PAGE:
Author Affiliations: Critical Care Medicine Department and Department of Bioethics, Clinical Center, and Office of the Clinical Director, National Institute of Allergy and Infectious Diseases, National Institutes of Health, Bethesda, Md.
Severe acute respiratory syndrome (SARS) has captured the attention
of health care professionals and the public worldwide.1- 7 Compared
with human immunodeficiency virus (HIV), tuberculosis, malaria, and even influenza,
there have been relatively few cases of SARS and a limited number of deaths.
However, the ultimate course and global impact of this new illness is currently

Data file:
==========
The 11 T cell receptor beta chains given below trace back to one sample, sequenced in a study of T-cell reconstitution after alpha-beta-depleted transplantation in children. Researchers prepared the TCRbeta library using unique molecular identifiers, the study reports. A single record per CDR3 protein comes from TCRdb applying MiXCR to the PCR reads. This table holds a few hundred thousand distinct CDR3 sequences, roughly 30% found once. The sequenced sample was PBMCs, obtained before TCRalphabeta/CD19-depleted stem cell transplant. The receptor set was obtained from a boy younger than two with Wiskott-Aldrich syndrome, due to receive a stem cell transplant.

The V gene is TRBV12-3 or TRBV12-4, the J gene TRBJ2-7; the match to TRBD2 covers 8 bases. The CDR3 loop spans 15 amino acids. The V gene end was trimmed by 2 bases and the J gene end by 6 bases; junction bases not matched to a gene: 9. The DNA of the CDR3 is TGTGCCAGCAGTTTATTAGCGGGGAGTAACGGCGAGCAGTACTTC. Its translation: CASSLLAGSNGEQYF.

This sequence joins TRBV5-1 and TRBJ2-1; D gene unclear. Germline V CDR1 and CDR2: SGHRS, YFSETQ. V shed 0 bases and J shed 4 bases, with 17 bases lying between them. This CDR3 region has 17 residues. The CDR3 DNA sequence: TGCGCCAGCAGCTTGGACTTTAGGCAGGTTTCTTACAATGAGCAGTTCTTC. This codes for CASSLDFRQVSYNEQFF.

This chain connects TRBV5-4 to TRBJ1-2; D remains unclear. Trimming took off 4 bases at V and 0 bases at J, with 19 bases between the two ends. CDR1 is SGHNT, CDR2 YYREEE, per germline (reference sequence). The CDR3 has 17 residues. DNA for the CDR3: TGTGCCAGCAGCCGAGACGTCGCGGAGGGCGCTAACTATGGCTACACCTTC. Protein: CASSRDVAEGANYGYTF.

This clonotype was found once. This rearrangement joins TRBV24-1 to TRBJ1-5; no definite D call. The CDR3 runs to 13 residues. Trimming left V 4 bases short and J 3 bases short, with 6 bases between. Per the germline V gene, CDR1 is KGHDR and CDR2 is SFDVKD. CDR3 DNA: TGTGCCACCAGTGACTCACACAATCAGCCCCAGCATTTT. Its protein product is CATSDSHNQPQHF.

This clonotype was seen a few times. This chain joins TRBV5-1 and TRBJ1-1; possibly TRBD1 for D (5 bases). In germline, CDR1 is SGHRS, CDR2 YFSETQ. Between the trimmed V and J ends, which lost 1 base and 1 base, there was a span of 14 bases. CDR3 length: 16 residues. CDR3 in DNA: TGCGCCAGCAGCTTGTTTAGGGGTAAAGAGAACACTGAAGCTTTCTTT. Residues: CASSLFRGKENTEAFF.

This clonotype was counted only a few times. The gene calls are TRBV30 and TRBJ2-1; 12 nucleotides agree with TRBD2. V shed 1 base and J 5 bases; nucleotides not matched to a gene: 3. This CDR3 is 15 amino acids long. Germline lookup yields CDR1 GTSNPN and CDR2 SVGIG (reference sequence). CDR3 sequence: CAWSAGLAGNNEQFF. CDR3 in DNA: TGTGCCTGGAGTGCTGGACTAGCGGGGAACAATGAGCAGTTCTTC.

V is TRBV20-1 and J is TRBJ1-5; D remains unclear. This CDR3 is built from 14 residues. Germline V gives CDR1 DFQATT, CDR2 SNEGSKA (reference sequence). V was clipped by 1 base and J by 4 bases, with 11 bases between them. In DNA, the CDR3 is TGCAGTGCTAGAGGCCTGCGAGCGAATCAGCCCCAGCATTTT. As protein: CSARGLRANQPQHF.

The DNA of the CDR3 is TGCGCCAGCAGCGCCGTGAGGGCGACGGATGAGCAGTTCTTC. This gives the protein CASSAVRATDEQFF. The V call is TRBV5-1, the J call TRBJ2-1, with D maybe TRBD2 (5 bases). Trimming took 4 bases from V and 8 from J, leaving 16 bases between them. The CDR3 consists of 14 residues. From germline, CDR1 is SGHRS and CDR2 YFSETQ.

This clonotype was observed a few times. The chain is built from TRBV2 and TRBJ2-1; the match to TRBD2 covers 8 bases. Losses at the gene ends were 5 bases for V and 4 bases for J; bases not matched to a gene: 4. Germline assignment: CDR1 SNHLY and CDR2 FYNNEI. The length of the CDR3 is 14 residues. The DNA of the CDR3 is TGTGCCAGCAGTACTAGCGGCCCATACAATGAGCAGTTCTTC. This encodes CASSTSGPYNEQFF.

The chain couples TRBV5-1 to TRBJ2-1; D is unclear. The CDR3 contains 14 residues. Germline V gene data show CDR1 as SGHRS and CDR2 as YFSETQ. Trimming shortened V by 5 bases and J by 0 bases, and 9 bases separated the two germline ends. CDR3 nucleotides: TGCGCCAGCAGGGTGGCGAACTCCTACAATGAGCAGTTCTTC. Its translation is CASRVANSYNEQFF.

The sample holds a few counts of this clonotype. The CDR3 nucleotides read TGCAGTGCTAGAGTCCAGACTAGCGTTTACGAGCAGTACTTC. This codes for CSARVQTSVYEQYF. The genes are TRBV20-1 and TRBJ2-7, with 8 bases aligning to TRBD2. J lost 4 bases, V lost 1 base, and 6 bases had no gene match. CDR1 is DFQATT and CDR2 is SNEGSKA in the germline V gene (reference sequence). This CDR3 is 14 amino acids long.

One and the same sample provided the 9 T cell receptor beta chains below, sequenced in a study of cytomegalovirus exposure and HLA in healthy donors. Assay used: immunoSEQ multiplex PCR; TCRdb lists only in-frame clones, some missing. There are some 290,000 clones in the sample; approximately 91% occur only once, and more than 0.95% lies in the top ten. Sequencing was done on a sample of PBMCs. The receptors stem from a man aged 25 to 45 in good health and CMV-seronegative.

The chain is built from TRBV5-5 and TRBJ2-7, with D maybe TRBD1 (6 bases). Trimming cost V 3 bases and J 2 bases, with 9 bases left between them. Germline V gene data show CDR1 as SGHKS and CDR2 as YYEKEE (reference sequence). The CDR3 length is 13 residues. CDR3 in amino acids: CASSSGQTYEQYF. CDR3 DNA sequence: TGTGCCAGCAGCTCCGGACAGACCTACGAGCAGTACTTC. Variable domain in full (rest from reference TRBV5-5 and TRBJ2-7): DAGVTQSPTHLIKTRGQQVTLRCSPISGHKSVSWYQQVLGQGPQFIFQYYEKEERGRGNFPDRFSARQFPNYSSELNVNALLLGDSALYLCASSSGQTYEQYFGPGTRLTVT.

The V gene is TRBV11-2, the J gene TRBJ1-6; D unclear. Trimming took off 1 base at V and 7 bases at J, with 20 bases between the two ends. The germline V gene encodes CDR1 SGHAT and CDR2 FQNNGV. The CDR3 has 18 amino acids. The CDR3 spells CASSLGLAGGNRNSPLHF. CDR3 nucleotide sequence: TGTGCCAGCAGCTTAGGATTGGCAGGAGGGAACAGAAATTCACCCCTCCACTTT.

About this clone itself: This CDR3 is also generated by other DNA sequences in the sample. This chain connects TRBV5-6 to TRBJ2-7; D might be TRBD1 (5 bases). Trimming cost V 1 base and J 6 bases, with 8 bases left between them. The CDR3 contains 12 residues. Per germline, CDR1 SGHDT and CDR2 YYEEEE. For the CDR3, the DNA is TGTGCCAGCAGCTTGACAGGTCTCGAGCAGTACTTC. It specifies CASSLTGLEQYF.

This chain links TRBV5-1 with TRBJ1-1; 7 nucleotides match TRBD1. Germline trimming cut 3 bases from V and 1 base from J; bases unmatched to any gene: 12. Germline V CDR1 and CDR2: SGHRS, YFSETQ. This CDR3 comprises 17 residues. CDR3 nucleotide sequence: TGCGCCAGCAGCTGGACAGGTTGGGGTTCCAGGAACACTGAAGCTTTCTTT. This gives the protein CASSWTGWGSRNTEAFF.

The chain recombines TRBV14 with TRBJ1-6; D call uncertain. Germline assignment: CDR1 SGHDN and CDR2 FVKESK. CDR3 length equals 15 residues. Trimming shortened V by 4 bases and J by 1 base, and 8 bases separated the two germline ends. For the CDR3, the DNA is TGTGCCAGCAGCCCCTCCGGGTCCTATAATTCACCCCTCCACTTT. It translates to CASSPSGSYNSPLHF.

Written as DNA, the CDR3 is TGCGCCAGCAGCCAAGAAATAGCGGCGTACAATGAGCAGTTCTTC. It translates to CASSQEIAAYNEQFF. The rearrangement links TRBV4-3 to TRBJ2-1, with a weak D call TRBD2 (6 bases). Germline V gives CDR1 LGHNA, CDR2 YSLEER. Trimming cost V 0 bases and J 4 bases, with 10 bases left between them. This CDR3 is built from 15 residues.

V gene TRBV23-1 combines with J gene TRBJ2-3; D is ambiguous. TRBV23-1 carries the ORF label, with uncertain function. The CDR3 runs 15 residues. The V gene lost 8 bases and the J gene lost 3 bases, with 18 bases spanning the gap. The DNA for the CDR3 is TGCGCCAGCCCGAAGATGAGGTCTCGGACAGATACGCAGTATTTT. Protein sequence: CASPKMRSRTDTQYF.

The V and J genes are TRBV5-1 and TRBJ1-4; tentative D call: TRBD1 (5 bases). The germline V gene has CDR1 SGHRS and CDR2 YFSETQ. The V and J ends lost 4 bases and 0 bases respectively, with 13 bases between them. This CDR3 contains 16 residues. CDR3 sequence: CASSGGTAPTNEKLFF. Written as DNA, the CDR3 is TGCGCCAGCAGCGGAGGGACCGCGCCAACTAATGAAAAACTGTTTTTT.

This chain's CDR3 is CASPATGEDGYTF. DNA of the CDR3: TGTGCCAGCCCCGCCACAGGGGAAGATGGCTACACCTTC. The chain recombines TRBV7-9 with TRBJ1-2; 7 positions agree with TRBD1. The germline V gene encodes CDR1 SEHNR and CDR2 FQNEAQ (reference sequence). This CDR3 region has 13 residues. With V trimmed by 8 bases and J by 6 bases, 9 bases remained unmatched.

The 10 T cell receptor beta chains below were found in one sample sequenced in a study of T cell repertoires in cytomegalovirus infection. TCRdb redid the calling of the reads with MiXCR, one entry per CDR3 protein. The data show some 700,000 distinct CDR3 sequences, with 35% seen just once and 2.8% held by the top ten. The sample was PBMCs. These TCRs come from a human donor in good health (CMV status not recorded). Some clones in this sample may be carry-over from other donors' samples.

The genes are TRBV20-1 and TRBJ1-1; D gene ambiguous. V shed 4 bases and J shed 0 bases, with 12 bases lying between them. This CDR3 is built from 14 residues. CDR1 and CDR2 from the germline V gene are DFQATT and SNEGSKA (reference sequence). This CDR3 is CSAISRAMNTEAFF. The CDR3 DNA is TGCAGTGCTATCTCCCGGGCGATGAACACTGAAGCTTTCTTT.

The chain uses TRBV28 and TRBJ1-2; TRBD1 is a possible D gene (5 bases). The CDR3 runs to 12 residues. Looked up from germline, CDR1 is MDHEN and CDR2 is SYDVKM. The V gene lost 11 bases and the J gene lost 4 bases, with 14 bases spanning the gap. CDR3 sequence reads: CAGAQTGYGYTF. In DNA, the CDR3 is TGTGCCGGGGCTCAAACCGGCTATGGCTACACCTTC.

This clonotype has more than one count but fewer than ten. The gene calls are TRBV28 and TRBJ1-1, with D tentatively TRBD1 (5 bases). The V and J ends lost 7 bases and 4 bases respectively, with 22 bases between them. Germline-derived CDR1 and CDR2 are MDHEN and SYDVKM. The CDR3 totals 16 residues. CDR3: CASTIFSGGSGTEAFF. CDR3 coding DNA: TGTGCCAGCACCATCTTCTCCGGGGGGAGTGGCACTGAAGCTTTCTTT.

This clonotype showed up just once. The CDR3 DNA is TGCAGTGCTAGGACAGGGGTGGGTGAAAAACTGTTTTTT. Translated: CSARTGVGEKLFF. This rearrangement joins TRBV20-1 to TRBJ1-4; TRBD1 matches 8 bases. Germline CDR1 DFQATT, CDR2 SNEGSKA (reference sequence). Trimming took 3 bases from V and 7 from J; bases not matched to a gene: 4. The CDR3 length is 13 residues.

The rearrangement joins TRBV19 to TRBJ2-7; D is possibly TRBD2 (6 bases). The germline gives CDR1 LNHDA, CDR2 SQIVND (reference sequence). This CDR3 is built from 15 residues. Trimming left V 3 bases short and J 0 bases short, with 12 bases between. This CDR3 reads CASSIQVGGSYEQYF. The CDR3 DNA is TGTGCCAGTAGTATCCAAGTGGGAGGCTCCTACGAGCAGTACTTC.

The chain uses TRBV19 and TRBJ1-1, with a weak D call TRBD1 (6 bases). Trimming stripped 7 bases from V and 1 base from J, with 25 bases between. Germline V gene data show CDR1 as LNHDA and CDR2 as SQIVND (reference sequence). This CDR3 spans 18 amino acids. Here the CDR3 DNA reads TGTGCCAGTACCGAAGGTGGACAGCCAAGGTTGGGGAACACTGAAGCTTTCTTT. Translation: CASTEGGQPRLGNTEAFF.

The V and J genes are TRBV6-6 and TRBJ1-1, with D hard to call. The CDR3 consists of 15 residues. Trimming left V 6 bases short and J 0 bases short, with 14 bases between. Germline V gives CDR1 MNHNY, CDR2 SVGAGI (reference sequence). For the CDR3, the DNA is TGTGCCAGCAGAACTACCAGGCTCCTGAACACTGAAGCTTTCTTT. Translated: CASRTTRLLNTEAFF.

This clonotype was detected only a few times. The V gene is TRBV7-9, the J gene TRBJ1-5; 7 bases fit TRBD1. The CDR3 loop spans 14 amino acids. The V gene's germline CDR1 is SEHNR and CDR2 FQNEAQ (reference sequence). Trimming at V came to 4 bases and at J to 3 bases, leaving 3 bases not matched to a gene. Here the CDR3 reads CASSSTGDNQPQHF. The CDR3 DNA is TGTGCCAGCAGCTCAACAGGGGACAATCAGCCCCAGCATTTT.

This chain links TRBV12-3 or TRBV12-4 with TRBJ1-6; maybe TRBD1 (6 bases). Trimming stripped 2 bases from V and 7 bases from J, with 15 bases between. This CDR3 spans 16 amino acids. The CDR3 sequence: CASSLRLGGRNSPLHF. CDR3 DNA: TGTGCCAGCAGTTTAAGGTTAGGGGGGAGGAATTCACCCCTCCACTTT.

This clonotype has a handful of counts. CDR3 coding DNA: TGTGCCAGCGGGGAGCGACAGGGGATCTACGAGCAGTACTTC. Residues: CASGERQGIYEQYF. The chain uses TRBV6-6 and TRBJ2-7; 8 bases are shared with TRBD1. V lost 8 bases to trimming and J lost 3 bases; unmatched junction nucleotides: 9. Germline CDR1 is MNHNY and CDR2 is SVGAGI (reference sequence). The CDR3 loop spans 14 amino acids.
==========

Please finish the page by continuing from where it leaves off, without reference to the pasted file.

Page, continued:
unknown. Much like concern about anthrax, West Nile disease, and new strains
of influenza, most segments of society have been appropriately concerned about
how they will be affected.
Masur H, Emanuel E, Lane HC. Severe Acute Respiratory SyndromeProviding Care in the Face of Uncertainty. JAMA. 2003;289(21):2861–2863. doi:10.1001/jama.289.21.JED30036
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